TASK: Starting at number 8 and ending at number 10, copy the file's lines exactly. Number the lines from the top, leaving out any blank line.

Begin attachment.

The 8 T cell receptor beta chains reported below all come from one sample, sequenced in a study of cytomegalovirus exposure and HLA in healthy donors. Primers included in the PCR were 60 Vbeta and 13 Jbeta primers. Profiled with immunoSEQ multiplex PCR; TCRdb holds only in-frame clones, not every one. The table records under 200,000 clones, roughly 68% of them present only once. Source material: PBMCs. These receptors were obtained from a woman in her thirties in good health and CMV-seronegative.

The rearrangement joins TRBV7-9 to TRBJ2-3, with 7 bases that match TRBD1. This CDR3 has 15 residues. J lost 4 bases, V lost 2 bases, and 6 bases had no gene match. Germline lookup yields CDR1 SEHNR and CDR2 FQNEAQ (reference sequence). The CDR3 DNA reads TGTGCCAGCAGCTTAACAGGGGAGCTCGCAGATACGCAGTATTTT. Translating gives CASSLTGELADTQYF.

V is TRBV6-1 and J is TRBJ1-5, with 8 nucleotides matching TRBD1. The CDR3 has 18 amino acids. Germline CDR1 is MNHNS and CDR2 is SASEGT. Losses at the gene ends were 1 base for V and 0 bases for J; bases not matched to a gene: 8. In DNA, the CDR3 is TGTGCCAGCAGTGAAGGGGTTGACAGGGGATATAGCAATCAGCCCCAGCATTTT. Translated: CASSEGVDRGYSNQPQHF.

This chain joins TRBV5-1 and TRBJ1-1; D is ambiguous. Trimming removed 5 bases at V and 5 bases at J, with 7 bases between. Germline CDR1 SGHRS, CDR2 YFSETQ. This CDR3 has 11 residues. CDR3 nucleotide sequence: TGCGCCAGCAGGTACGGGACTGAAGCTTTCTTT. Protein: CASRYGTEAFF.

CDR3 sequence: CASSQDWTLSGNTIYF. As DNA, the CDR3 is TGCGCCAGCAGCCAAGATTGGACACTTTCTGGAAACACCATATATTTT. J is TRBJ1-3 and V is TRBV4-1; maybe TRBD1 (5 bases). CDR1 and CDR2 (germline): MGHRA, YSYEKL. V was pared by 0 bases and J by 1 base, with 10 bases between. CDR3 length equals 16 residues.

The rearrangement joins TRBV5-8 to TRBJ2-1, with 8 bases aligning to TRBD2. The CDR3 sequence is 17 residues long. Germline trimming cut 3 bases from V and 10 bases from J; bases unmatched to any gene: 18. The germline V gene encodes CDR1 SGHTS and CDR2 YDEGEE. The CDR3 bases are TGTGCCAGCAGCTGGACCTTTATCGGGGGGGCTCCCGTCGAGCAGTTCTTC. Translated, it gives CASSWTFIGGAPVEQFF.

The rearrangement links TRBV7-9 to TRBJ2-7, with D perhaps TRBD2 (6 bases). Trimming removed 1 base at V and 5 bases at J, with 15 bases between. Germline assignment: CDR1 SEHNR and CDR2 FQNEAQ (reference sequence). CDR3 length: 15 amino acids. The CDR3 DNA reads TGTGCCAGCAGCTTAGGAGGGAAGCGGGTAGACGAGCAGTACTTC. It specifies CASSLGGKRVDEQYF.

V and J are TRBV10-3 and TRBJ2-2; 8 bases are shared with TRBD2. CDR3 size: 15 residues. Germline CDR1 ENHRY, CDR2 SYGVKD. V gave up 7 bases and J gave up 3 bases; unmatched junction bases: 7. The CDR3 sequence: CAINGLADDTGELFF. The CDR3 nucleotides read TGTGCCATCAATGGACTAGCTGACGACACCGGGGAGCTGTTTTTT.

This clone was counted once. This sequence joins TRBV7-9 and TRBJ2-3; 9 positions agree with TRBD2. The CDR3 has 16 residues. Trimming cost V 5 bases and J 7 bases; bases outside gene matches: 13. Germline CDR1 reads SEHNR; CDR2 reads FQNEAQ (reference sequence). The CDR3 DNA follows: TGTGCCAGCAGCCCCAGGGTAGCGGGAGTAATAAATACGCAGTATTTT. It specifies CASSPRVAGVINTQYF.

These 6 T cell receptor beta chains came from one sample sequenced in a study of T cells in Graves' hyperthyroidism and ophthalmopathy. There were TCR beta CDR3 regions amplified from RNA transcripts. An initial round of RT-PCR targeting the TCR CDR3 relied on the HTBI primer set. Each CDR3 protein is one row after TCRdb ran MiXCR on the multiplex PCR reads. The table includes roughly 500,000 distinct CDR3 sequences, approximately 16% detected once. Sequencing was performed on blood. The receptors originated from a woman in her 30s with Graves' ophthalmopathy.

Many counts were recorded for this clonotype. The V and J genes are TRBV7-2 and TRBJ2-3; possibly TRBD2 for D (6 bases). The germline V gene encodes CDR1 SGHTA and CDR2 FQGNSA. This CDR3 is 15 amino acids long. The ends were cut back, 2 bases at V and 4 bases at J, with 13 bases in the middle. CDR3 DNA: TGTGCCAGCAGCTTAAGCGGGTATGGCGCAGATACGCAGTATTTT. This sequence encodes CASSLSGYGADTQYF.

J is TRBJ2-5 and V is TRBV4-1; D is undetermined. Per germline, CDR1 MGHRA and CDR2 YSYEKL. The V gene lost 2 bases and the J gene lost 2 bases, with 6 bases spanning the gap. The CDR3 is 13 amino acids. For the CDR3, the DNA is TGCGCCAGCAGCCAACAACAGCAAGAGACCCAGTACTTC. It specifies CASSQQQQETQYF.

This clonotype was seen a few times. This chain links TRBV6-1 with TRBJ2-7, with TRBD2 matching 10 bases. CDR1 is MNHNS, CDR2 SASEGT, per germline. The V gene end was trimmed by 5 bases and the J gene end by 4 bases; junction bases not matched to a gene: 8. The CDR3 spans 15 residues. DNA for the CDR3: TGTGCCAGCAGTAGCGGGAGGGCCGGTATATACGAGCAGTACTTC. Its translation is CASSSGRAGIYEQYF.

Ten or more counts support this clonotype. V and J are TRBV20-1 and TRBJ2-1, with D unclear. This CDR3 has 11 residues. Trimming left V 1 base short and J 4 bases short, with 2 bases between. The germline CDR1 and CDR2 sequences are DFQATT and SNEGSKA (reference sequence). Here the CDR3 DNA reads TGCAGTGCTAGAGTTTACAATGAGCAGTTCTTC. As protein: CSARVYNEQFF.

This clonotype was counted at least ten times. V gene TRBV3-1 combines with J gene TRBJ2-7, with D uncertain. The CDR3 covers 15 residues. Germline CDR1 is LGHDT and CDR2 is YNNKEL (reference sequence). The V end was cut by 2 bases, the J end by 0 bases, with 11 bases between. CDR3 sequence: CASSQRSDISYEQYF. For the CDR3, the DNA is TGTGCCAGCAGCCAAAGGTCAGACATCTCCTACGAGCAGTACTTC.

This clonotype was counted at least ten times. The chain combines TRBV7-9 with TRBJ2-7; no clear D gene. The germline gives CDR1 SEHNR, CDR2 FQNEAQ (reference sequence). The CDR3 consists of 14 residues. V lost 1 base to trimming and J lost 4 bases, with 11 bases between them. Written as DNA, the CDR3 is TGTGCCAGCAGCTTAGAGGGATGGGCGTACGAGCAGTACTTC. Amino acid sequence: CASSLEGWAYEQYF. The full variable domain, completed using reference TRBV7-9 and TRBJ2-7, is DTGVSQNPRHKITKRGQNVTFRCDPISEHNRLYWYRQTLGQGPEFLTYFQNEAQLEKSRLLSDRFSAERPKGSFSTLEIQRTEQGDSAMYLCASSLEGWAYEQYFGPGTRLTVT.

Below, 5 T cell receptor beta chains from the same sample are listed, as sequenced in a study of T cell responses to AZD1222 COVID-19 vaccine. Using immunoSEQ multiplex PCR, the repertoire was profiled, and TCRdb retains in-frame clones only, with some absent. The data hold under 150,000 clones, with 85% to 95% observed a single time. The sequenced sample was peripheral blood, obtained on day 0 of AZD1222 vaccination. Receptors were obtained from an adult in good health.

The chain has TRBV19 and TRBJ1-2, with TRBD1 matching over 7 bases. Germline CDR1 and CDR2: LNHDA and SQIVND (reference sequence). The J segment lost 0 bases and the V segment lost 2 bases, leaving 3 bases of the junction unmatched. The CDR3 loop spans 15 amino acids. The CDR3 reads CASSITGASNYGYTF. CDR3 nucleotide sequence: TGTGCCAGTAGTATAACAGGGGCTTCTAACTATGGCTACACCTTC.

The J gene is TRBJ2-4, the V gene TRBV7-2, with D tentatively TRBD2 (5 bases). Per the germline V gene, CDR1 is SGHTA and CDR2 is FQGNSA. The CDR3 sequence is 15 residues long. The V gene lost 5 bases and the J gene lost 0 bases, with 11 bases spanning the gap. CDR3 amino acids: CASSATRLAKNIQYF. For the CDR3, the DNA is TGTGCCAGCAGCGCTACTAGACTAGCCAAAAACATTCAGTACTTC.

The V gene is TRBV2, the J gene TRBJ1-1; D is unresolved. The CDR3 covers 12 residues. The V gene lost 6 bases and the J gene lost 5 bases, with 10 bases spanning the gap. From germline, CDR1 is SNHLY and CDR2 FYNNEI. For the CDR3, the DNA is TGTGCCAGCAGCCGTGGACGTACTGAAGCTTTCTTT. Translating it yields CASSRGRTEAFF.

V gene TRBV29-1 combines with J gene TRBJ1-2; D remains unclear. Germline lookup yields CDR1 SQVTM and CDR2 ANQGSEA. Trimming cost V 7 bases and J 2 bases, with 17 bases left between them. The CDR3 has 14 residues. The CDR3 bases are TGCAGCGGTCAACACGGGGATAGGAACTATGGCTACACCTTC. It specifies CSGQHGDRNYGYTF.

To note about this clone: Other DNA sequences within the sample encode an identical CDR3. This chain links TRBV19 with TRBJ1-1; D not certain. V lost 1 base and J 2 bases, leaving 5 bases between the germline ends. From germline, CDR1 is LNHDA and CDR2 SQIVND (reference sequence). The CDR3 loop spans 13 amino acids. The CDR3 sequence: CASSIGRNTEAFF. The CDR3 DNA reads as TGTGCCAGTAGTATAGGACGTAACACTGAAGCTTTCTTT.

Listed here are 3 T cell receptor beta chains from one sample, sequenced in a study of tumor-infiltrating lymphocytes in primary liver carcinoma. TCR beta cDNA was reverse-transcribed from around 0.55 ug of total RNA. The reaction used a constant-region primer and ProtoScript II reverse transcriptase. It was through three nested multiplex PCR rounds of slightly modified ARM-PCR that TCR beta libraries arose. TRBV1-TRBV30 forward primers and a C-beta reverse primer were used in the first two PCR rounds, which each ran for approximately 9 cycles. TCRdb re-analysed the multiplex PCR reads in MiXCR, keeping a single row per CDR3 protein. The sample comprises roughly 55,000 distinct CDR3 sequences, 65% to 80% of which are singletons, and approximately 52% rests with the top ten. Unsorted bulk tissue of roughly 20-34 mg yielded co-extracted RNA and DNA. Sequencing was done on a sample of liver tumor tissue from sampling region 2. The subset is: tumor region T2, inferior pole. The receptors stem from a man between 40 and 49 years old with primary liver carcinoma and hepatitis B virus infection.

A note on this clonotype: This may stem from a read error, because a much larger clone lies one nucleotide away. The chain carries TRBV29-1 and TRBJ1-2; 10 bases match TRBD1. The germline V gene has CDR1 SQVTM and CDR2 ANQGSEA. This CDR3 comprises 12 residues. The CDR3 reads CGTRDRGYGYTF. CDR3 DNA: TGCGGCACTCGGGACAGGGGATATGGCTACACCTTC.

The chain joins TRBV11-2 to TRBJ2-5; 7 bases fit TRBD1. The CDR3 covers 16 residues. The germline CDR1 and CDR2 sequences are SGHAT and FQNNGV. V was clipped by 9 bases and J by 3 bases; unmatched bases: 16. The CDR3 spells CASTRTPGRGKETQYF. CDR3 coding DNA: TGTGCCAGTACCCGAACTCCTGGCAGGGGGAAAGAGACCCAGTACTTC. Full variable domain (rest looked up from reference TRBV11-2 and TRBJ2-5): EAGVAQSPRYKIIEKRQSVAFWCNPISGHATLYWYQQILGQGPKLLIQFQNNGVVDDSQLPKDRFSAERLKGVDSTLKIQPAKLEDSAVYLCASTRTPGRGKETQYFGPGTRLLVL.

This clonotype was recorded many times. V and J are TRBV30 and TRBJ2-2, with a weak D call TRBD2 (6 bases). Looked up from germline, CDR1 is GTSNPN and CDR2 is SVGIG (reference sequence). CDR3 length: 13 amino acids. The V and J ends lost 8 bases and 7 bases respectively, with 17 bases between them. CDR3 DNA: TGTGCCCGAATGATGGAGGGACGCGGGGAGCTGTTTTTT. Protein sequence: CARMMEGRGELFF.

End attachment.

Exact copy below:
V and J are TRBV10-3 and TRBJ2-2; 8 bases are shared with TRBD2. CDR3 size: 15 residues. Germline CDR1 ENHRY, CDR2 SYGVKD. V gave up 7 bases and J gave up 3 bases; unmatched junction bases: 7. The CDR3 sequence: CAINGLADDTGELFF. The CDR3 nucleotides read TGTGCCATCAATGGACTAGCTGACGACACCGGGGAGCTGTTTTTT.

This clone was counted once. This sequence joins TRBV7-9 and TRBJ2-3; 9 positions agree with TRBD2. The CDR3 has 16 residues. Trimming cost V 5 bases and J 7 bases; bases outside gene matches: 13. Germline CDR1 reads SEHNR; CDR2 reads FQNEAQ (reference sequence). The CDR3 DNA follows: TGTGCCAGCAGCCCCAGGGTAGCGGGAGTAATAAATACGCAGTATTTT. It specifies CASSPRVAGVINTQYF.

These 6 T cell receptor beta chains came from one sample sequenced in a study of T cells in Graves' hyperthyroidism and ophthalmopathy. There were TCR beta CDR3 regions amplified from RNA transcripts. An initial round of RT-PCR targeting the TCR CDR3 relied on the HTBI primer set. Each CDR3 protein is one row after TCRdb ran MiXCR on the multiplex PCR reads. The table includes roughly 500,000 distinct CDR3 sequences, approximately 16% detected once. Sequencing was performed on blood. The receptors originated from a woman in her 30s with Graves' ophthalmopathy.